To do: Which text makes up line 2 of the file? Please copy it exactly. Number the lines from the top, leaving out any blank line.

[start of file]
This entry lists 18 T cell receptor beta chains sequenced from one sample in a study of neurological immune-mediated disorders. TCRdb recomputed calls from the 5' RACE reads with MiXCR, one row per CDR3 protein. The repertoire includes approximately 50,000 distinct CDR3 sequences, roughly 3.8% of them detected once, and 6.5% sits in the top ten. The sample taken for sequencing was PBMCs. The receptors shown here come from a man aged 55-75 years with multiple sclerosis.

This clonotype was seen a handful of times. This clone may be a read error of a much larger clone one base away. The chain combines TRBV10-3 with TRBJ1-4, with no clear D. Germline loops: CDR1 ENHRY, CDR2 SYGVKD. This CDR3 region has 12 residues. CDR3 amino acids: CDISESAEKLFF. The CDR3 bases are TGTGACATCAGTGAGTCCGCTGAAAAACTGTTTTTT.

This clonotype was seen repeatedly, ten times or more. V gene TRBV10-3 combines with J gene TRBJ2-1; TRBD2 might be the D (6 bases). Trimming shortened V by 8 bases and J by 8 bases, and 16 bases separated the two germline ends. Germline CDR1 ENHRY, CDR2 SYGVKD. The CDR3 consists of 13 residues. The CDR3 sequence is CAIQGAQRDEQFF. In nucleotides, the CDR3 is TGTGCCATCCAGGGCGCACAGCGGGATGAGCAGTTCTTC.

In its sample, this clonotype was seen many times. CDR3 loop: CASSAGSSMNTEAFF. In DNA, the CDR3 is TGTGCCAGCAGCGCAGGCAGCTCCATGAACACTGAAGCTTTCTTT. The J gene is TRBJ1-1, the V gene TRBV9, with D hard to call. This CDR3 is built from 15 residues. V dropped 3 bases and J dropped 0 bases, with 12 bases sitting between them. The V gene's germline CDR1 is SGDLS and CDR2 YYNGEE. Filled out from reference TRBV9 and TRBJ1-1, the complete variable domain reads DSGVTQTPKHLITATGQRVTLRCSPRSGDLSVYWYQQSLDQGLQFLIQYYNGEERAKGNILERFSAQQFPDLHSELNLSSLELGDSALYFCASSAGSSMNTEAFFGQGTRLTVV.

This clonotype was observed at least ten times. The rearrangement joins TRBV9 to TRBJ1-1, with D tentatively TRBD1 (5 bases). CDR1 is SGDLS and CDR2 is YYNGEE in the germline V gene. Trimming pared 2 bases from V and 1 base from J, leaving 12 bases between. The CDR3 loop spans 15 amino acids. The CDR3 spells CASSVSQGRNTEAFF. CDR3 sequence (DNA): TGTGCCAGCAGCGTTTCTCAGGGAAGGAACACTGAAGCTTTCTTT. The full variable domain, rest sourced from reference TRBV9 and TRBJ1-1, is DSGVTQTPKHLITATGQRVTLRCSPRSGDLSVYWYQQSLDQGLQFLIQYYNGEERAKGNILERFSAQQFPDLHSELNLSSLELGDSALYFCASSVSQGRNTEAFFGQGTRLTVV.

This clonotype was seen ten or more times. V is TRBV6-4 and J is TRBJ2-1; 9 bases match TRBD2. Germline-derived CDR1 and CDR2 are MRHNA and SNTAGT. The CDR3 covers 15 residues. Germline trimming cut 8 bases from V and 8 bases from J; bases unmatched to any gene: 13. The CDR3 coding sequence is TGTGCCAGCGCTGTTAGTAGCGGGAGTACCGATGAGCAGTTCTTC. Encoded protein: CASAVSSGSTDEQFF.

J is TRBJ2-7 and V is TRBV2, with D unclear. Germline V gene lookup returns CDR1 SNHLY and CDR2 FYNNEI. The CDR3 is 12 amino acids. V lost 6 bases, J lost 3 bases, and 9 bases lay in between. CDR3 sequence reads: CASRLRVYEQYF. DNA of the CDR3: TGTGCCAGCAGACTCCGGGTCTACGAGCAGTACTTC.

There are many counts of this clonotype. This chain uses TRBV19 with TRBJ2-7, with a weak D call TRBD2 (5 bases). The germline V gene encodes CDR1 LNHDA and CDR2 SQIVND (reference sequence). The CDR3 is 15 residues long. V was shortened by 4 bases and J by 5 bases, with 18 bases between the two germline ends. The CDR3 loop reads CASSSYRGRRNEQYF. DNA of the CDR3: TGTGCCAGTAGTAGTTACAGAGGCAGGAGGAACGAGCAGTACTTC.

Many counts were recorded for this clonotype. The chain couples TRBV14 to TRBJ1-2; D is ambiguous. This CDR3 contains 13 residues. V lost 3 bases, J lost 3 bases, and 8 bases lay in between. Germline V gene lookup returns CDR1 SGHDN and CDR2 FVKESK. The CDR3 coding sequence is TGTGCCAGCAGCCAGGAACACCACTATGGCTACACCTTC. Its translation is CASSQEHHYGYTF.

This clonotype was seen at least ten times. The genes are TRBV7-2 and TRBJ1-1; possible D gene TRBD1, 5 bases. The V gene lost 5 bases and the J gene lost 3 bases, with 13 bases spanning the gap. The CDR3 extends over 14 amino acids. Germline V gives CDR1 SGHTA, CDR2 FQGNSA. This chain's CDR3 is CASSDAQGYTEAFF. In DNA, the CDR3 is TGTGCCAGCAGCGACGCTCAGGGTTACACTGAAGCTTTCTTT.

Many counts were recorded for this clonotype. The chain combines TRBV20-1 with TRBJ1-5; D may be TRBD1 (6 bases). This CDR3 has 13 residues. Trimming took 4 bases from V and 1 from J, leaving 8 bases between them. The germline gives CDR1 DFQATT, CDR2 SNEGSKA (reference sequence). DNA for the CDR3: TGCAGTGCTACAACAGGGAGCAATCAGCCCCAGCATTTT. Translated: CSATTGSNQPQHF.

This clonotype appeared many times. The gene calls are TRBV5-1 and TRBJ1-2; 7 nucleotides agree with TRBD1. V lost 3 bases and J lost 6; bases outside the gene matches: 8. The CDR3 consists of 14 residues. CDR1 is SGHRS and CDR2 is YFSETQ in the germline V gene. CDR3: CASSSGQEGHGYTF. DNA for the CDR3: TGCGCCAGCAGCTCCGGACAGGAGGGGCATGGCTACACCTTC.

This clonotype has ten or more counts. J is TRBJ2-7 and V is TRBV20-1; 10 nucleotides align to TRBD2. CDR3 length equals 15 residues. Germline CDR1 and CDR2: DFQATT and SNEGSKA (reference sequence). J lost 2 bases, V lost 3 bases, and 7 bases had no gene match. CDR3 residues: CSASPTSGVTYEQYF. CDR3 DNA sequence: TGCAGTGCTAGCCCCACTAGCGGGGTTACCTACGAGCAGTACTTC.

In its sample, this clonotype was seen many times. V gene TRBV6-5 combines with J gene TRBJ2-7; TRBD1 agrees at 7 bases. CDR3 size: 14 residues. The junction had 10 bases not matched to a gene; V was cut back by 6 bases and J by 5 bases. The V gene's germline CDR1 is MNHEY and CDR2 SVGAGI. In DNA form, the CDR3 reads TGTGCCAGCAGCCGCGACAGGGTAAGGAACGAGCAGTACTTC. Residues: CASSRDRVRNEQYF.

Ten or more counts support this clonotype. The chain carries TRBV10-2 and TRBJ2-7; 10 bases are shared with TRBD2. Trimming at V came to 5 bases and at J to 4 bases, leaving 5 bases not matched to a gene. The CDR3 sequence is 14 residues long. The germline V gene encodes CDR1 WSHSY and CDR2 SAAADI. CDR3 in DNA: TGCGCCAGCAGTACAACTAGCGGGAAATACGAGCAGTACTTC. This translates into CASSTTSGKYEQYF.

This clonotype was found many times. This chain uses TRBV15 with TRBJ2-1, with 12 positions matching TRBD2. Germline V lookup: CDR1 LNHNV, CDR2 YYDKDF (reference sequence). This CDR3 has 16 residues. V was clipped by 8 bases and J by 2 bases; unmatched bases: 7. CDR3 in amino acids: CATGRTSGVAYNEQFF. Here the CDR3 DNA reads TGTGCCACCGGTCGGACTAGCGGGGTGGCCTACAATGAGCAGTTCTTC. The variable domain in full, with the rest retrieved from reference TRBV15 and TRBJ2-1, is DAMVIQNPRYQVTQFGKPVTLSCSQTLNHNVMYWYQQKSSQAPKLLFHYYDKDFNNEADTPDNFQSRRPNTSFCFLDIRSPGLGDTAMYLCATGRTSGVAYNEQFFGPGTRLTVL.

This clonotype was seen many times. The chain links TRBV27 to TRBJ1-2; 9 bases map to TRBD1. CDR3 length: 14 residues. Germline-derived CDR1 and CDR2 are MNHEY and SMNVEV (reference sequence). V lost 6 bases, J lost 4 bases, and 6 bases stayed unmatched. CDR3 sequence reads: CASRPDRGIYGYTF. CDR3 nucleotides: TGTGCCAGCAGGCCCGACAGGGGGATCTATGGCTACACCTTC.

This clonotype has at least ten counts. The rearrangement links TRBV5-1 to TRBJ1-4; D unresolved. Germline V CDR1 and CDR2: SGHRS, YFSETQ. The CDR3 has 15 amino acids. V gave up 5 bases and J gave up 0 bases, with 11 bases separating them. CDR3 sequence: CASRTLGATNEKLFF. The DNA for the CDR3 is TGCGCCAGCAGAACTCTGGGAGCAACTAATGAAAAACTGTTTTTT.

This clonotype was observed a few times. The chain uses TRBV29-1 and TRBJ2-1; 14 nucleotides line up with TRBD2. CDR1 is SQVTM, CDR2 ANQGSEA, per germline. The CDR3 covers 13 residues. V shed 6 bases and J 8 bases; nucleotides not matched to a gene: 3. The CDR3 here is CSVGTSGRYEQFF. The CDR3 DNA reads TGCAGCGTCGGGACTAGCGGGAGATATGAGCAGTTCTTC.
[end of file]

This clonotype was seen a handful of times. This clone may be a read error of a much larger clone one base away. The chain combines TRBV10-3 with TRBJ1-4, with no clear D. Germline loops: CDR1 ENHRY, CDR2 SYGVKD. This CDR3 region has 12 residues. CDR3 amino acids: CDISESAEKLFF. The CDR3 bases are TGTGACATCAGTGAGTCCGCTGAAAAACTGTTTTTT.